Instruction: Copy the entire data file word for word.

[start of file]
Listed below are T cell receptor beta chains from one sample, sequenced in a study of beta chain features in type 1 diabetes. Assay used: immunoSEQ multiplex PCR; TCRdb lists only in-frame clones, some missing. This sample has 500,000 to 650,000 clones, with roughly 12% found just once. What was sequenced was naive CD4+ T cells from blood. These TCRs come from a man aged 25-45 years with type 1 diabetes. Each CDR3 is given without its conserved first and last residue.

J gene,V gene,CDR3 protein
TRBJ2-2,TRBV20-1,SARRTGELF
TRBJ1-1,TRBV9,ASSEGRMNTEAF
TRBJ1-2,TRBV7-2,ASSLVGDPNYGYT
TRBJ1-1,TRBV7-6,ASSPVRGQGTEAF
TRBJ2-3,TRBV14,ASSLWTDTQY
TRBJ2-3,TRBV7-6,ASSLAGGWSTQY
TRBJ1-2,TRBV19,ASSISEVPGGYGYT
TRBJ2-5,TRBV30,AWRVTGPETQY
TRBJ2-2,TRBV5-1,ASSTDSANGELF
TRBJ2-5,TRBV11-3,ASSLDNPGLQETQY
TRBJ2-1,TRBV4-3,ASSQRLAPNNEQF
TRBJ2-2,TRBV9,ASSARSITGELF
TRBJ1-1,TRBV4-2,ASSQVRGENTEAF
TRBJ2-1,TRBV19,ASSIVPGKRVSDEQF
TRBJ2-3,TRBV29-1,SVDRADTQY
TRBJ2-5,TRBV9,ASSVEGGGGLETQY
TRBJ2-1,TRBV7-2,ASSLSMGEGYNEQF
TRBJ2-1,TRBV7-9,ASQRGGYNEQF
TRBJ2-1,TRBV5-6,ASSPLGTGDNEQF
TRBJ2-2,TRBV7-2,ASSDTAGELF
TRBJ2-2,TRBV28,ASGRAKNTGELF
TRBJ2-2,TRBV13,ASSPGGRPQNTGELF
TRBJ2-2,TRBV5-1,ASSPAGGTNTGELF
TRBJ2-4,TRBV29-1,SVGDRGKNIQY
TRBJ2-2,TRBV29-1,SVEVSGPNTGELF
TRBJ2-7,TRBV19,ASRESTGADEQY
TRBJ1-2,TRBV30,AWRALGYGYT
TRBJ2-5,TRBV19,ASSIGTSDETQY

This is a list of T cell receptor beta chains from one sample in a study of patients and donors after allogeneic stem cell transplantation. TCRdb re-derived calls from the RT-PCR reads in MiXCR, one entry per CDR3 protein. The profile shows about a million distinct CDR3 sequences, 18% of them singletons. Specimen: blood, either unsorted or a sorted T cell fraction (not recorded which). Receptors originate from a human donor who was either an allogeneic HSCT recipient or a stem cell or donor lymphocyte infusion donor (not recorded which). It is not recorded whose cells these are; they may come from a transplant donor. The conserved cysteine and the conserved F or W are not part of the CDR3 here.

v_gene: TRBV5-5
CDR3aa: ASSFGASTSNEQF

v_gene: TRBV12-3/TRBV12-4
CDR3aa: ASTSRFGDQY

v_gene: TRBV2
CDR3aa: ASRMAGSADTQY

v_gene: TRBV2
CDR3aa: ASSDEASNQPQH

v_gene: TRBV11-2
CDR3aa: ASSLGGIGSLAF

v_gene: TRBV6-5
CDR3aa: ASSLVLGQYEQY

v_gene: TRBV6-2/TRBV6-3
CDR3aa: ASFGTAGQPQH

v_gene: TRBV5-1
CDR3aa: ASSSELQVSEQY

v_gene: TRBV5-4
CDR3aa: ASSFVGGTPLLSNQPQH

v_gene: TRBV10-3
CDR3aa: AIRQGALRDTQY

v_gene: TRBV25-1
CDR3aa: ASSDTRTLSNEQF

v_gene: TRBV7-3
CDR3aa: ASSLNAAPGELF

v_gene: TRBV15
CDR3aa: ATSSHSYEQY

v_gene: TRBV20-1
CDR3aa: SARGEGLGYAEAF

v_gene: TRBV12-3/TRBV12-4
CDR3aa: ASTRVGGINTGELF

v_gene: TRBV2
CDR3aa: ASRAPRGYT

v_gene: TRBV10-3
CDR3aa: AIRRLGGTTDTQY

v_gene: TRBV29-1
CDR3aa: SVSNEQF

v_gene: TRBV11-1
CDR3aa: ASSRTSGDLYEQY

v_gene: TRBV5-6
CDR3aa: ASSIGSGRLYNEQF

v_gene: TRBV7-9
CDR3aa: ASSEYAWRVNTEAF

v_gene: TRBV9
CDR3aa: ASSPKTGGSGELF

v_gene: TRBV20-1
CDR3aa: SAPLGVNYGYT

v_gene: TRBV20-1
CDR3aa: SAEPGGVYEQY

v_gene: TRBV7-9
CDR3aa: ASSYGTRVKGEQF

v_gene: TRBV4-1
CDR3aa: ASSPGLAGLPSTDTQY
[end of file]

Listed below are T cell receptor beta chains from one sample, sequenced in a study of beta chain features in type 1 diabetes. Assay used: immunoSEQ multiplex PCR; TCRdb lists only in-frame clones, some missing. This sample has 500,000 to 650,000 clones, with roughly 12% found just once. What was sequenced was naive CD4+ T cells from blood. These TCRs come from a man aged 25-45 years with type 1 diabetes. Each CDR3 is given without its conserved first and last residue.

J gene,V gene,CDR3 protein
TRBJ2-2,TRBV20-1,SARRTGELF
TRBJ1-1,TRBV9,ASSEGRMNTEAF
TRBJ1-2,TRBV7-2,ASSLVGDPNYGYT
TRBJ1-1,TRBV7-6,ASSPVRGQGTEAF
TRBJ2-3,TRBV14,ASSLWTDTQY
TRBJ2-3,TRBV7-6,ASSLAGGWSTQY
TRBJ1-2,TRBV19,ASSISEVPGGYGYT
TRBJ2-5,TRBV30,AWRVTGPETQY
TRBJ2-2,TRBV5-1,ASSTDSANGELF
TRBJ2-5,TRBV11-3,ASSLDNPGLQETQY
TRBJ2-1,TRBV4-3,ASSQRLAPNNEQF
TRBJ2-2,TRBV9,ASSARSITGELF
TRBJ1-1,TRBV4-2,ASSQVRGENTEAF
TRBJ2-1,TRBV19,ASSIVPGKRVSDEQF
TRBJ2-3,TRBV29-1,SVDRADTQY
TRBJ2-5,TRBV9,ASSVEGGGGLETQY
TRBJ2-1,TRBV7-2,ASSLSMGEGYNEQF
TRBJ2-1,TRBV7-9,ASQRGGYNEQF
TRBJ2-1,TRBV5-6,ASSPLGTGDNEQF
TRBJ2-2,TRBV7-2,ASSDTAGELF
TRBJ2-2,TRBV28,ASGRAKNTGELF
TRBJ2-2,TRBV13,ASSPGGRPQNTGELF
TRBJ2-2,TRBV5-1,ASSPAGGTNTGELF
TRBJ2-4,TRBV29-1,SVGDRGKNIQY
TRBJ2-2,TRBV29-1,SVEVSGPNTGELF
TRBJ2-7,TRBV19,ASRESTGADEQY
TRBJ1-2,TRBV30,AWRALGYGYT
TRBJ2-5,TRBV19,ASSIGTSDETQY

This is a list of T cell receptor beta chains from one sample in a study of patients and donors after allogeneic stem cell transplantation. TCRdb re-derived calls from the RT-PCR reads in MiXCR, one entry per CDR3 protein. The profile shows about a million distinct CDR3 sequences, 18% of them singletons. Specimen: blood, either unsorted or a sorted T cell fraction (not recorded which). Receptors originate from a human donor who was either an allogeneic HSCT recipient or a stem cell or donor lymphocyte infusion donor (not recorded which). It is not recorded whose cells these are; they may come from a transplant donor. The conserved cysteine and the conserved F or W are not part of the CDR3 here.

v_gene: TRBV5-5
CDR3aa: ASSFGASTSNEQF

v_gene: TRBV12-3/TRBV12-4
CDR3aa: ASTSRFGDQY

v_gene: TRBV2
CDR3aa: ASRMAGSADTQY

v_gene: TRBV2
CDR3aa: ASSDEASNQPQH

v_gene: TRBV11-2
CDR3aa: ASSLGGIGSLAF

v_gene: TRBV6-5
CDR3aa: ASSLVLGQYEQY

v_gene: TRBV6-2/TRBV6-3
CDR3aa: ASFGTAGQPQH

v_gene: TRBV5-1
CDR3aa: ASSSELQVSEQY

v_gene: TRBV5-4
CDR3aa: ASSFVGGTPLLSNQPQH

v_gene: TRBV10-3
CDR3aa: AIRQGALRDTQY

v_gene: TRBV25-1
CDR3aa: ASSDTRTLSNEQF

v_gene: TRBV7-3
CDR3aa: ASSLNAAPGELF

v_gene: TRBV15
CDR3aa: ATSSHSYEQY

v_gene: TRBV20-1
CDR3aa: SARGEGLGYAEAF

v_gene: TRBV12-3/TRBV12-4
CDR3aa: ASTRVGGINTGELF

v_gene: TRBV2
CDR3aa: ASRAPRGYT

v_gene: TRBV10-3
CDR3aa: AIRRLGGTTDTQY

v_gene: TRBV29-1
CDR3aa: SVSNEQF

v_gene: TRBV11-1
CDR3aa: ASSRTSGDLYEQY

v_gene: TRBV5-6
CDR3aa: ASSIGSGRLYNEQF

v_gene: TRBV7-9
CDR3aa: ASSEYAWRVNTEAF

v_gene: TRBV9
CDR3aa: ASSPKTGGSGELF

v_gene: TRBV20-1
CDR3aa: SAPLGVNYGYT

v_gene: TRBV20-1
CDR3aa: SAEPGGVYEQY

v_gene: TRBV7-9
CDR3aa: ASSYGTRVKGEQF

v_gene: TRBV4-1
CDR3aa: ASSPGLAGLPSTDTQY